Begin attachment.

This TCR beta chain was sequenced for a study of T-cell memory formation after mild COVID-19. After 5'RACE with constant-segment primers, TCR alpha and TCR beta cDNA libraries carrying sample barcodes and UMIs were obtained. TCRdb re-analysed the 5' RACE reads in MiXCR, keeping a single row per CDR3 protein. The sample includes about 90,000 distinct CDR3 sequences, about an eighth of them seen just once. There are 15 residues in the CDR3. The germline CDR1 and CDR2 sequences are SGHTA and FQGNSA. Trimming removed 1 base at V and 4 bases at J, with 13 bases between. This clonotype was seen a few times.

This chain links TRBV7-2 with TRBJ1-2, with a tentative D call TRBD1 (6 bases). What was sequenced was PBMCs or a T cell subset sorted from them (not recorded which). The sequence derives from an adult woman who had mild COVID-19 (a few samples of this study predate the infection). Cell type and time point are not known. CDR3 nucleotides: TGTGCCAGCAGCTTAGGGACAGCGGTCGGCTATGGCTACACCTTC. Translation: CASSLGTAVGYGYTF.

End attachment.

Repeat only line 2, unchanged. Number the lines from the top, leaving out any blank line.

This chain links TRBV7-2 with TRBJ1-2, with a tentative D call TRBD1 (6 bases). What was sequenced was PBMCs or a T cell subset sorted from them (not recorded which). The sequence derives from an adult woman who had mild COVID-19 (a few samples of this study predate the infection). Cell type and time point are not known. CDR3 nucleotides: TGTGCCAGCAGCTTAGGGACAGCGGTCGGCTATGGCTACACCTTC. Translation: CASSLGTAVGYGYTF.